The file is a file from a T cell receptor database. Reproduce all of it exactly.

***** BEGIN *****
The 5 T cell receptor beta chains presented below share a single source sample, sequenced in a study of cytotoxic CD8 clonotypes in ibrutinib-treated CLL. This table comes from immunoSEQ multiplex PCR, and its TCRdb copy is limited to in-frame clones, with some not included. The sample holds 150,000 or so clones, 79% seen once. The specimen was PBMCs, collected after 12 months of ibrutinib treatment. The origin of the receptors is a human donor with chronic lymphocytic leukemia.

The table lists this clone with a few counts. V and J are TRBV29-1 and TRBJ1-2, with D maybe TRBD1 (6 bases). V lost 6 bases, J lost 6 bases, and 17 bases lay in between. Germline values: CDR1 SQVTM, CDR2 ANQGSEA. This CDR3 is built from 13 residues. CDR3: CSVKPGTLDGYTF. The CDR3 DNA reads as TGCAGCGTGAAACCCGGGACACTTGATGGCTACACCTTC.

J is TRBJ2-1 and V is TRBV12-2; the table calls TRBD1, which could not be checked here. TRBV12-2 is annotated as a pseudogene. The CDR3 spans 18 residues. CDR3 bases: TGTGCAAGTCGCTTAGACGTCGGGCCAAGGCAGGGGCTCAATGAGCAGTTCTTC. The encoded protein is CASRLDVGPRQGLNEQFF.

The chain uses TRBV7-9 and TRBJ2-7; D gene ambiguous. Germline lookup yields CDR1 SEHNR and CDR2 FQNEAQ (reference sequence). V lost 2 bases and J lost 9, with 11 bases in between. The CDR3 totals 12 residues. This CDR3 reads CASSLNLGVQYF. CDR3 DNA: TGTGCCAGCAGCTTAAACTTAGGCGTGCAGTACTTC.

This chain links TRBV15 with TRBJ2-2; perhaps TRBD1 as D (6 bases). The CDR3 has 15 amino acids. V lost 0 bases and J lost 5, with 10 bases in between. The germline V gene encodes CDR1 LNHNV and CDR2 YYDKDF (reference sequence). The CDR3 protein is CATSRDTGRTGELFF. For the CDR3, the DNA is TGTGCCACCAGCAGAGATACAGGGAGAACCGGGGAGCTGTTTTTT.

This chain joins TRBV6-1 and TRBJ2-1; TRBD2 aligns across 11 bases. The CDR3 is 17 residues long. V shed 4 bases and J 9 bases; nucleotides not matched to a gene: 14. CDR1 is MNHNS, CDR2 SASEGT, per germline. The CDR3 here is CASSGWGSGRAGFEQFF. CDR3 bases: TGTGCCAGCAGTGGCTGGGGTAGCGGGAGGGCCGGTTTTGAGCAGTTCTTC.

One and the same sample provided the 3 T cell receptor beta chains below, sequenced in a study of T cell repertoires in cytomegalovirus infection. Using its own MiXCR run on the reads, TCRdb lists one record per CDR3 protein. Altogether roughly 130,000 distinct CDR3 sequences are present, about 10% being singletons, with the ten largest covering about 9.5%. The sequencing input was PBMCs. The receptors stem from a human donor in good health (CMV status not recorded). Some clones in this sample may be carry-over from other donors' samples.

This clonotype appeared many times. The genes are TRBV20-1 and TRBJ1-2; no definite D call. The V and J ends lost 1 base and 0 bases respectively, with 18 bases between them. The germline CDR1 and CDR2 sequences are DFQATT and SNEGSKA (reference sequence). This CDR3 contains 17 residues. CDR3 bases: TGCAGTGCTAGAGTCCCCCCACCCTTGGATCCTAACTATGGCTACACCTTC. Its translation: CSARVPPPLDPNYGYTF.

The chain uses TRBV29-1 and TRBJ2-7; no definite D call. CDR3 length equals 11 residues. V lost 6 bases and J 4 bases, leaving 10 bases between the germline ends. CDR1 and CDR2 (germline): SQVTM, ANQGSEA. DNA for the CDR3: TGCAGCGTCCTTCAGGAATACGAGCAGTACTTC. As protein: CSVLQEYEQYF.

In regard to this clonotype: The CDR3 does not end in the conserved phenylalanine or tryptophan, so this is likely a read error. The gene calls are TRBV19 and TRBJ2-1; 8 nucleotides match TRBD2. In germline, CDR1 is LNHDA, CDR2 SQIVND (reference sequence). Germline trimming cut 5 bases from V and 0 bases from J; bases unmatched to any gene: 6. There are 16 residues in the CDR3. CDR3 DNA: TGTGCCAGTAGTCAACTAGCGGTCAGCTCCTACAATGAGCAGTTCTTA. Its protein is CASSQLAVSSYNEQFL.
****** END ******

The 5 T cell receptor beta chains presented below share a single source sample, sequenced in a study of cytotoxic CD8 clonotypes in ibrutinib-treated CLL. This table comes from immunoSEQ multiplex PCR, and its TCRdb copy is limited to in-frame clones, with some not included. The sample holds 150,000 or so clones, 79% seen once. The specimen was PBMCs, collected after 12 months of ibrutinib treatment. The origin of the receptors is a human donor with chronic lymphocytic leukemia.

The table lists this clone with a few counts. V and J are TRBV29-1 and TRBJ1-2, with D maybe TRBD1 (6 bases). V lost 6 bases, J lost 6 bases, and 17 bases lay in between. Germline values: CDR1 SQVTM, CDR2 ANQGSEA. This CDR3 is built from 13 residues. CDR3: CSVKPGTLDGYTF. The CDR3 DNA reads as TGCAGCGTGAAACCCGGGACACTTGATGGCTACACCTTC.

J is TRBJ2-1 and V is TRBV12-2; the table calls TRBD1, which could not be checked here. TRBV12-2 is annotated as a pseudogene. The CDR3 spans 18 residues. CDR3 bases: TGTGCAAGTCGCTTAGACGTCGGGCCAAGGCAGGGGCTCAATGAGCAGTTCTTC. The encoded protein is CASRLDVGPRQGLNEQFF.

The chain uses TRBV7-9 and TRBJ2-7; D gene ambiguous. Germline lookup yields CDR1 SEHNR and CDR2 FQNEAQ (reference sequence). V lost 2 bases and J lost 9, with 11 bases in between. The CDR3 totals 12 residues. This CDR3 reads CASSLNLGVQYF. CDR3 DNA: TGTGCCAGCAGCTTAAACTTAGGCGTGCAGTACTTC.

This chain links TRBV15 with TRBJ2-2; perhaps TRBD1 as D (6 bases). The CDR3 has 15 amino acids. V lost 0 bases and J lost 5, with 10 bases in between. The germline V gene encodes CDR1 LNHNV and CDR2 YYDKDF (reference sequence). The CDR3 protein is CATSRDTGRTGELFF. For the CDR3, the DNA is TGTGCCACCAGCAGAGATACAGGGAGAACCGGGGAGCTGTTTTTT.

This chain joins TRBV6-1 and TRBJ2-1; TRBD2 aligns across 11 bases. The CDR3 is 17 residues long. V shed 4 bases and J 9 bases; nucleotides not matched to a gene: 14. CDR1 is MNHNS, CDR2 SASEGT, per germline. The CDR3 here is CASSGWGSGRAGFEQFF. CDR3 bases: TGTGCCAGCAGTGGCTGGGGTAGCGGGAGGGCCGGTTTTGAGCAGTTCTTC.

One and the same sample provided the 3 T cell receptor beta chains below, sequenced in a study of T cell repertoires in cytomegalovirus infection. Using its own MiXCR run on the reads, TCRdb lists one record per CDR3 protein. Altogether roughly 130,000 distinct CDR3 sequences are present, about 10% being singletons, with the ten largest covering about 9.5%. The sequencing input was PBMCs. The receptors stem from a human donor in good health (CMV status not recorded). Some clones in this sample may be carry-over from other donors' samples.

This clonotype appeared many times. The genes are TRBV20-1 and TRBJ1-2; no definite D call. The V and J ends lost 1 base and 0 bases respectively, with 18 bases between them. The germline CDR1 and CDR2 sequences are DFQATT and SNEGSKA (reference sequence). This CDR3 contains 17 residues. CDR3 bases: TGCAGTGCTAGAGTCCCCCCACCCTTGGATCCTAACTATGGCTACACCTTC. Its translation: CSARVPPPLDPNYGYTF.

The chain uses TRBV29-1 and TRBJ2-7; no definite D call. CDR3 length equals 11 residues. V lost 6 bases and J 4 bases, leaving 10 bases between the germline ends. CDR1 and CDR2 (germline): SQVTM, ANQGSEA. DNA for the CDR3: TGCAGCGTCCTTCAGGAATACGAGCAGTACTTC. As protein: CSVLQEYEQYF.

In regard to this clonotype: The CDR3 does not end in the conserved phenylalanine or tryptophan, so this is likely a read error. The gene calls are TRBV19 and TRBJ2-1; 8 nucleotides match TRBD2. In germline, CDR1 is LNHDA, CDR2 SQIVND (reference sequence). Germline trimming cut 5 bases from V and 0 bases from J; bases unmatched to any gene: 6. There are 16 residues in the CDR3. CDR3 DNA: TGTGCCAGTAGTCAACTAGCGGTCAGCTCCTACAATGAGCAGTTCTTA. Its protein is CASSQLAVSSYNEQFL.